Nash-based generalizations of Approval and Score

I begin with a re-imagination of Approval (AV) and Score (SV) as the linear and logarithmic single-winner applications of the Nash bargaining solution (geomean-maximization). I then generalize geomean-maximization to multi-winner elections.

First, in order to make geomean useful for comparing sets including 0s, we must define it as the p → 0 power mean (M), by which: M(X) < M(Y) if X has more 0s than Y; if they have the same number of 0s, M(X) < M(Y) if X’s geomean positive number is smaller than Y’s. As the proportion of profiles giving a tie in 0s approaches zero as the number of voters increases toward infinity, so does the probability of the result changing if all positive numbers are replaced with 1s. Thus, if utilities are proportional to scores, the geomean utility-maximizing candidate is simply the one with the least 0s, making an approval ballot sufficiently expressive and AV a geomean utility-maximizing system.

But suppose a candidate’s score is instead proportional to a logarithm of his utility. In that case, the geomean utility of a candidate is proportional to the base of that logarithm to the power of his average score, making SV the geomean-maximizing system.

To generalize the Nash interpretation of AV to multi-winner, we consider the voter to approve any set of candidates he approves at least 1 member of (because, again, only 0s matter; if there is a tie here, it’s broken in favor of the set with the highest geomean positive number of approved candidates). If there are too many candidates to check every k-combination (k being the number of seats), we fill the seats sequentially, repeatedly electing the candidate approved by the most voters who do not yet approve an elected candidate (if there’s a tie, it’s broken in favor of the candidate whose election gives the set of elected candidates the highest geomean positive number of approvals).

To generalize the Nash interpretation of SV to multi-winner, we must identify the base (b) of the logarithm, let p=b, and let a voter’s score for a set of candidates equal the power mean of his scores for its members; the geomean utility-maximizing set is the set with the highest average score. For example, if b=2, the geomean-maximizing set is the set that maximizes the average voter’s root mean square score for its members. In the limit b → 1, it’s the set that maximizes the average voter’s average score. In the limit b → ∞, it’s the set that maximizes the average voter’s maximum score. If there are too many candidates to check every k-combination, we fill the seats sequentially, repeatedly electing the candidate whose election maximizes the average voter’s p=b power mean score for elected candidates.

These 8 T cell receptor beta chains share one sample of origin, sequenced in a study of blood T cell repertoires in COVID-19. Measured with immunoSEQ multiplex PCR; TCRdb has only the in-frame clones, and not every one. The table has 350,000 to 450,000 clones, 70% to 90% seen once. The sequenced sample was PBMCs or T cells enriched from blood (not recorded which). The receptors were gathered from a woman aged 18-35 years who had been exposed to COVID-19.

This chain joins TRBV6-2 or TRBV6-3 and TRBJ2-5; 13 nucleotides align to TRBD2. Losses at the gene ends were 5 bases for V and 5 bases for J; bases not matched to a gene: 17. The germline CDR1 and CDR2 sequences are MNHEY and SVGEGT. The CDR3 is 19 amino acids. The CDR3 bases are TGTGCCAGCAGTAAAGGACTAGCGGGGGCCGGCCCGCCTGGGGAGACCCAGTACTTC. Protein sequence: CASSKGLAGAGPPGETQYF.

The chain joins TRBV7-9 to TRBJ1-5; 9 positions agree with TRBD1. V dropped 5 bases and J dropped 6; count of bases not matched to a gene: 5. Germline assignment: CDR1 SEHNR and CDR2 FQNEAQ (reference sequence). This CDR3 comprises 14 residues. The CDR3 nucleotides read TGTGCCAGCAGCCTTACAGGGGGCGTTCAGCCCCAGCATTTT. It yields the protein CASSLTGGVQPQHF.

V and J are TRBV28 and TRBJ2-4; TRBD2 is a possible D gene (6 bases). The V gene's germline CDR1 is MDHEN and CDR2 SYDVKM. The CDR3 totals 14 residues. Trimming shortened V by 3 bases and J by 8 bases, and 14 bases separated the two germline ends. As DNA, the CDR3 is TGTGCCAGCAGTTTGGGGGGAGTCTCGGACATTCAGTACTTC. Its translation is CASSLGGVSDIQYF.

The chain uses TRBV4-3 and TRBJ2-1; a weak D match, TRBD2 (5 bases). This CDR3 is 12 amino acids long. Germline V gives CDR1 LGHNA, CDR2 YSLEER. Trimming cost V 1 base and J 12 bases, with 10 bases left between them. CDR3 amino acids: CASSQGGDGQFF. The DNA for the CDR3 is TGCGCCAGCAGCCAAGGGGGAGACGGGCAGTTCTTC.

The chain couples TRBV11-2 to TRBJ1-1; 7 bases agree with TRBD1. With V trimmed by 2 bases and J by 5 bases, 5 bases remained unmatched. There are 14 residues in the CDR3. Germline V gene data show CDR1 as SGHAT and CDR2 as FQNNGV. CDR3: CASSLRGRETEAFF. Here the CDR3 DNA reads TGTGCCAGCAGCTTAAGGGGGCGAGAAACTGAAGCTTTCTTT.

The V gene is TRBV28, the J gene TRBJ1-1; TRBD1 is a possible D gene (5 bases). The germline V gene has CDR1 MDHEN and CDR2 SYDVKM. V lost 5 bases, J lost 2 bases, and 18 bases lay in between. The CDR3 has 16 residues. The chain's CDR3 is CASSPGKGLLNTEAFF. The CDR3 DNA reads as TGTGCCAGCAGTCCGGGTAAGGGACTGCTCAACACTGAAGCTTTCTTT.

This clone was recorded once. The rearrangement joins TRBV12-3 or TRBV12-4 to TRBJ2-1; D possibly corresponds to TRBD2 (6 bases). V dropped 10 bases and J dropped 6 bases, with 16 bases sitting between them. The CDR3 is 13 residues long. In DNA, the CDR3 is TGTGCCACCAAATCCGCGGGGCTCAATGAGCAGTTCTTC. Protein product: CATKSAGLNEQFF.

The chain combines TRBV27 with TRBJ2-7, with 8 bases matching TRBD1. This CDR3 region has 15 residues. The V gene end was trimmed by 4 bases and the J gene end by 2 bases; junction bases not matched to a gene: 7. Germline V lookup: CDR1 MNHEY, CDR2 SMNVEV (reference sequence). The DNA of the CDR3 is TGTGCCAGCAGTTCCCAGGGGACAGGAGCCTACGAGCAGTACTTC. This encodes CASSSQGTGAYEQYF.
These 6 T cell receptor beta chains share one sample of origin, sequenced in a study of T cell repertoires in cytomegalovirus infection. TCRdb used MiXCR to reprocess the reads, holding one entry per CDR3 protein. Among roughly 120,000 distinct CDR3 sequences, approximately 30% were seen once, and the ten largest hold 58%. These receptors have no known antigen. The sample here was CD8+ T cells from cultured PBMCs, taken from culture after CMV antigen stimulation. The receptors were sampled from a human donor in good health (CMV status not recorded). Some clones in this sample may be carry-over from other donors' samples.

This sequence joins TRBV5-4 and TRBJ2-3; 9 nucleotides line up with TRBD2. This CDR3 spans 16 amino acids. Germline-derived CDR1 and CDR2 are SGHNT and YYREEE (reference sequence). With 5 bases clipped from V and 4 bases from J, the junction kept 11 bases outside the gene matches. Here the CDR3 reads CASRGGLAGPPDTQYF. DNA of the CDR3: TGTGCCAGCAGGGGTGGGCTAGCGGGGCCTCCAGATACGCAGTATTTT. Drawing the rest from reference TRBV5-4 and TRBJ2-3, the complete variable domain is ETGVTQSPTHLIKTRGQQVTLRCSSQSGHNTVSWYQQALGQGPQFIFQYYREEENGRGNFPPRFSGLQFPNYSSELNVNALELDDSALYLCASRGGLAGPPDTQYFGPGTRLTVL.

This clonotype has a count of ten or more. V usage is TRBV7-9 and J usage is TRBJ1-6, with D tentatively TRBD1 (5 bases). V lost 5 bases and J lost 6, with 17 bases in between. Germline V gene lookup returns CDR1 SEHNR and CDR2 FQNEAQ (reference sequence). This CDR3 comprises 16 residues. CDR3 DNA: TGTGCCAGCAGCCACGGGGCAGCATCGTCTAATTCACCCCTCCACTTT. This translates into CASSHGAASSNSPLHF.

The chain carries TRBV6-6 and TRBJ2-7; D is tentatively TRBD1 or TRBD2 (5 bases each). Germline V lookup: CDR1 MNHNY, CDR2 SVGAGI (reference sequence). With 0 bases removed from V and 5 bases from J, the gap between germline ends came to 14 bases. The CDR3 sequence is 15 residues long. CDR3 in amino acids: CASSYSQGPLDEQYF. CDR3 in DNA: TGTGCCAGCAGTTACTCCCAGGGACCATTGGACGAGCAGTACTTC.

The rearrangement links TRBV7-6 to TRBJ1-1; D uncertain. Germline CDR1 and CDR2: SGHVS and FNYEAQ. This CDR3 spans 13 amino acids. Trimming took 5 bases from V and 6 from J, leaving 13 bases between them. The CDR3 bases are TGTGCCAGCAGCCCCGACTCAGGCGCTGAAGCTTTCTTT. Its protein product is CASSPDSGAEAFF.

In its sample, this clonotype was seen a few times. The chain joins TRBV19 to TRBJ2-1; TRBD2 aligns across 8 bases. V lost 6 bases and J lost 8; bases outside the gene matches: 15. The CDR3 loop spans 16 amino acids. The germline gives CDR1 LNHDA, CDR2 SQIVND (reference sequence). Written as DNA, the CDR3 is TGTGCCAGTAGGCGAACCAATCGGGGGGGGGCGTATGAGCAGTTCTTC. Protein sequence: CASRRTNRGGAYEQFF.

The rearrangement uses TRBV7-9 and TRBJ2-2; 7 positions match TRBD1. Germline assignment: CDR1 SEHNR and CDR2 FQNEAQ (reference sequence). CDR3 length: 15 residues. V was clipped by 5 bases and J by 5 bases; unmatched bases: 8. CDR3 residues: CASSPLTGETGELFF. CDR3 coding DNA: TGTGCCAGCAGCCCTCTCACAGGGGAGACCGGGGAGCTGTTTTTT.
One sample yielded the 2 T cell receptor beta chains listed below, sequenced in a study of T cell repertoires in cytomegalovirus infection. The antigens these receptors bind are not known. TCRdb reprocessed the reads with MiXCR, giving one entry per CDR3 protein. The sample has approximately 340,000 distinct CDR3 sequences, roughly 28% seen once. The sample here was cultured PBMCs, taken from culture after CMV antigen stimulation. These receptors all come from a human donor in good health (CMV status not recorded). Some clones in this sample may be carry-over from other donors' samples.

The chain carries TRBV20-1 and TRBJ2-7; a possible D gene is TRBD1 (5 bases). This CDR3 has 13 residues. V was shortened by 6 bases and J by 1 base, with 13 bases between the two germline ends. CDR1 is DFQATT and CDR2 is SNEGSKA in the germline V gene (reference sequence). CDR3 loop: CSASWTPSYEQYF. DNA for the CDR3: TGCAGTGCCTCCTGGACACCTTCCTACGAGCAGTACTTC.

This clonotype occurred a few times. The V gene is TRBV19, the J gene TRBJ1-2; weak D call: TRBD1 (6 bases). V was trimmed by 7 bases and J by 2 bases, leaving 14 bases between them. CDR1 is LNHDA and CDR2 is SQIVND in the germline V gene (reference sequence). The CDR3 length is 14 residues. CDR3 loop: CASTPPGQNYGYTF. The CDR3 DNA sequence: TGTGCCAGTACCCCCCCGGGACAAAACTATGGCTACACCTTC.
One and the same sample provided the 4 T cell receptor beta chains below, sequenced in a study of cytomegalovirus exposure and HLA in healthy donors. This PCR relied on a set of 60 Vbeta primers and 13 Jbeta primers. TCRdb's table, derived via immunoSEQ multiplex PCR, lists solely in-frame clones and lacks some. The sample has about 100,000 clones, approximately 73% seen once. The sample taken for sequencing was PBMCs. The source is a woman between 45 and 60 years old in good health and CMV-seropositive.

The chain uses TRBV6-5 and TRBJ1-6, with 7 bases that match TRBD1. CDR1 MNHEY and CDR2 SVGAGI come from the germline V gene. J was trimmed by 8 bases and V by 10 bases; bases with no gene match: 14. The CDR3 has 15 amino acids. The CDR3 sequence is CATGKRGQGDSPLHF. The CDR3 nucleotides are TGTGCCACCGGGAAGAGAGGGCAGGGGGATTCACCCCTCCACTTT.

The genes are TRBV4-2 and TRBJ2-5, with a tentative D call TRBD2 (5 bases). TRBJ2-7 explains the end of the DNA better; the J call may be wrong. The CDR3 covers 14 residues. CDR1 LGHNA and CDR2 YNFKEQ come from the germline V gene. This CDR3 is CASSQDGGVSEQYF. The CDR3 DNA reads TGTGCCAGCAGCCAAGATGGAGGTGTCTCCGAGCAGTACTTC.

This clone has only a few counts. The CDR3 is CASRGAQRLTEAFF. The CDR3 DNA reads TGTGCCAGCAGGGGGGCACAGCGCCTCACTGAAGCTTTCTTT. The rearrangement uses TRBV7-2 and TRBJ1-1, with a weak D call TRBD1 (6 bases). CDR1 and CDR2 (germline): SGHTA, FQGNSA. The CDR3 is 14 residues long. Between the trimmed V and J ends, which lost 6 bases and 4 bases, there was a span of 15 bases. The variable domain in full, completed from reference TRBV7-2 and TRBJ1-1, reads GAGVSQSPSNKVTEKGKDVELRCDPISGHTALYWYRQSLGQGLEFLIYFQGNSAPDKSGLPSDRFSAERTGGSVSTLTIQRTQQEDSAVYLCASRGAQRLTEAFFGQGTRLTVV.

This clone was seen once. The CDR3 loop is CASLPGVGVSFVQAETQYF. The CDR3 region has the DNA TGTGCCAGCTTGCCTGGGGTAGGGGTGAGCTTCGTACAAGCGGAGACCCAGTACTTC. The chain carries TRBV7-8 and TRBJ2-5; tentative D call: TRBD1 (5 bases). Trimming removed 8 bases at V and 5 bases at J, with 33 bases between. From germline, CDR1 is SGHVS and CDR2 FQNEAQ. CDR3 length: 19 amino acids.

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The above generalization of AV can be thought of as the Nash solution for scores with a linear relationship to utility in the special case of d=0, a candidate scored 0 (i.e. minned) having utility equal to the disagreement point (e.g. vacancy, revolt, dissolution). But if we relax the assumption of d=0, and allow d to be any non-positive number, we can say more generally that the geomean surplus utility-maximizing set of candidates is the one that maximizes the p=|d|/MAX (MAX being the maximum possible score) power mean voter’s average score for its members. In the limit |d|/MAX → ∞, geomean surplus utility approaches d plus the average score, making SV the single-winner Nash solution and SV-at-large the multi-winner Nash solution.

The familiar dichotomy between majoritarianism and utilitarianism is thus deeply flawed. Utilitarianism is uniquely majoritarian in the only type of elections for which “majoritarian” is a useful term: multi-winner elections (in single-winner elections, a majority can force its will in any system). The philosophy opposite utilitarianism is instead egalitarianism (maximizing the number of voters who approve at least one winning candidate). From the Nash perspective, which philosophy on this spectrum is appropriate depends on how much voters want a favorable outcome relative to how much they want the outcome, whatever it may be, to be accepted.